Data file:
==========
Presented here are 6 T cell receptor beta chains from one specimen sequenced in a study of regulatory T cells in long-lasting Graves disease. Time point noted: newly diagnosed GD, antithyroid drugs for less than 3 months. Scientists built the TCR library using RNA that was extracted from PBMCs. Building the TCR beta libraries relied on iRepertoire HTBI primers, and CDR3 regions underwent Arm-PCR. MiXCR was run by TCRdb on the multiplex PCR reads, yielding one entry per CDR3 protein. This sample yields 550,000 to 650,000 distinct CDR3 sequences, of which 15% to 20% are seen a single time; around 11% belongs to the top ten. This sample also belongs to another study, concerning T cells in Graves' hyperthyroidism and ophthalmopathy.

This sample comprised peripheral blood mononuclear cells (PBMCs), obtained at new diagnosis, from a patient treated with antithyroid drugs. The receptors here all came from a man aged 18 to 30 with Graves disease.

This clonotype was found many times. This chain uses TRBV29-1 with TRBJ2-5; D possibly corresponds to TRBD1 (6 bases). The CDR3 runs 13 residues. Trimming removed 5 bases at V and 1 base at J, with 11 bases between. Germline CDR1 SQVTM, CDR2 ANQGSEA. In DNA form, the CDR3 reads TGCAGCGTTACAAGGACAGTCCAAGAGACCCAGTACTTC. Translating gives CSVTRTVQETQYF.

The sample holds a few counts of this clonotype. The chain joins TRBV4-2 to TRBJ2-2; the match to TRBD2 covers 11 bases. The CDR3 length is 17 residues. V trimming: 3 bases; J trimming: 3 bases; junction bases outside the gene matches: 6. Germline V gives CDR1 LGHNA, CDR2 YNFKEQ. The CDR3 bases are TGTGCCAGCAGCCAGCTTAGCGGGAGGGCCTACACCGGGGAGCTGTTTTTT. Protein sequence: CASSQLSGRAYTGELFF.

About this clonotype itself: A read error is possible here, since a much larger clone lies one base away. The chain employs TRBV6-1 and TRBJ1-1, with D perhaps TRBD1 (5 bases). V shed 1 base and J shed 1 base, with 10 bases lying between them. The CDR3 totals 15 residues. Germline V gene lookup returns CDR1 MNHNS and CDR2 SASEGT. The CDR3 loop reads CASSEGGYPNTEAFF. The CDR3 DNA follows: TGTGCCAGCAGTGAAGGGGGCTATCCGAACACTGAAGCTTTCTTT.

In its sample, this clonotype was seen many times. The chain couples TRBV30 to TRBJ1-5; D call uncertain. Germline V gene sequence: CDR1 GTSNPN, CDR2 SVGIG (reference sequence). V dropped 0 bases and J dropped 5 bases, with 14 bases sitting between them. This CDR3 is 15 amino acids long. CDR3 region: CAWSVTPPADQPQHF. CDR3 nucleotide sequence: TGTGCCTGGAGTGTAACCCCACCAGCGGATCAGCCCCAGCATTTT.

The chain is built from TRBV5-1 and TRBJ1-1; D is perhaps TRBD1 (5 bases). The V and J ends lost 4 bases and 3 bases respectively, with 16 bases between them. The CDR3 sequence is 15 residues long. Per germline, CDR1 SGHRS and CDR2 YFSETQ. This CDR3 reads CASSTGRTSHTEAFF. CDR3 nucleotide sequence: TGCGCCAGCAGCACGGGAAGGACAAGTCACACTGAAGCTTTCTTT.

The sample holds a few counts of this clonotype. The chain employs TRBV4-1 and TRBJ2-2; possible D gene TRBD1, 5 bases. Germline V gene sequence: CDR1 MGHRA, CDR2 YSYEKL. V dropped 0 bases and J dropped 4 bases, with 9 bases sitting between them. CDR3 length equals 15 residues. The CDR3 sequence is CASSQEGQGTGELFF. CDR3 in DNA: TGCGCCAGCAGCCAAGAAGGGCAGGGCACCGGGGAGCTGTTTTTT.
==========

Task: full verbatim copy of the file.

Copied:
Presented here are 6 T cell receptor beta chains from one specimen sequenced in a study of regulatory T cells in long-lasting Graves disease. Time point noted: newly diagnosed GD, antithyroid drugs for less than 3 months. Scientists built the TCR library using RNA that was extracted from PBMCs. Building the TCR beta libraries relied on iRepertoire HTBI primers, and CDR3 regions underwent Arm-PCR. MiXCR was run by TCRdb on the multiplex PCR reads, yielding one entry per CDR3 protein. This sample yields 550,000 to 650,000 distinct CDR3 sequences, of which 15% to 20% are seen a single time; around 11% belongs to the top ten. This sample also belongs to another study, concerning T cells in Graves' hyperthyroidism and ophthalmopathy.

This sample comprised peripheral blood mononuclear cells (PBMCs), obtained at new diagnosis, from a patient treated with antithyroid drugs. The receptors here all came from a man aged 18 to 30 with Graves disease.

This clonotype was found many times. This chain uses TRBV29-1 with TRBJ2-5; D possibly corresponds to TRBD1 (6 bases). The CDR3 runs 13 residues. Trimming removed 5 bases at V and 1 base at J, with 11 bases between. Germline CDR1 SQVTM, CDR2 ANQGSEA. In DNA form, the CDR3 reads TGCAGCGTTACAAGGACAGTCCAAGAGACCCAGTACTTC. Translating gives CSVTRTVQETQYF.

The sample holds a few counts of this clonotype. The chain joins TRBV4-2 to TRBJ2-2; the match to TRBD2 covers 11 bases. The CDR3 length is 17 residues. V trimming: 3 bases; J trimming: 3 bases; junction bases outside the gene matches: 6. Germline V gives CDR1 LGHNA, CDR2 YNFKEQ. The CDR3 bases are TGTGCCAGCAGCCAGCTTAGCGGGAGGGCCTACACCGGGGAGCTGTTTTTT. Protein sequence: CASSQLSGRAYTGELFF.

About this clonotype itself: A read error is possible here, since a much larger clone lies one base away. The chain employs TRBV6-1 and TRBJ1-1, with D perhaps TRBD1 (5 bases). V shed 1 base and J shed 1 base, with 10 bases lying between them. The CDR3 totals 15 residues. Germline V gene lookup returns CDR1 MNHNS and CDR2 SASEGT. The CDR3 loop reads CASSEGGYPNTEAFF. The CDR3 DNA follows: TGTGCCAGCAGTGAAGGGGGCTATCCGAACACTGAAGCTTTCTTT.

In its sample, this clonotype was seen many times. The chain couples TRBV30 to TRBJ1-5; D call uncertain. Germline V gene sequence: CDR1 GTSNPN, CDR2 SVGIG (reference sequence). V dropped 0 bases and J dropped 5 bases, with 14 bases sitting between them. This CDR3 is 15 amino acids long. CDR3 region: CAWSVTPPADQPQHF. CDR3 nucleotide sequence: TGTGCCTGGAGTGTAACCCCACCAGCGGATCAGCCCCAGCATTTT.

The chain is built from TRBV5-1 and TRBJ1-1; D is perhaps TRBD1 (5 bases). The V and J ends lost 4 bases and 3 bases respectively, with 16 bases between them. The CDR3 sequence is 15 residues long. Per germline, CDR1 SGHRS and CDR2 YFSETQ. This CDR3 reads CASSTGRTSHTEAFF. CDR3 nucleotide sequence: TGCGCCAGCAGCACGGGAAGGACAAGTCACACTGAAGCTTTCTTT.

The sample holds a few counts of this clonotype. The chain employs TRBV4-1 and TRBJ2-2; possible D gene TRBD1, 5 bases. Germline V gene sequence: CDR1 MGHRA, CDR2 YSYEKL. V dropped 0 bases and J dropped 4 bases, with 9 bases sitting between them. CDR3 length equals 15 residues. The CDR3 sequence is CASSQEGQGTGELFF. CDR3 in DNA: TGCGCCAGCAGCCAAGAAGGGCAGGGCACCGGGGAGCTGTTTTTT.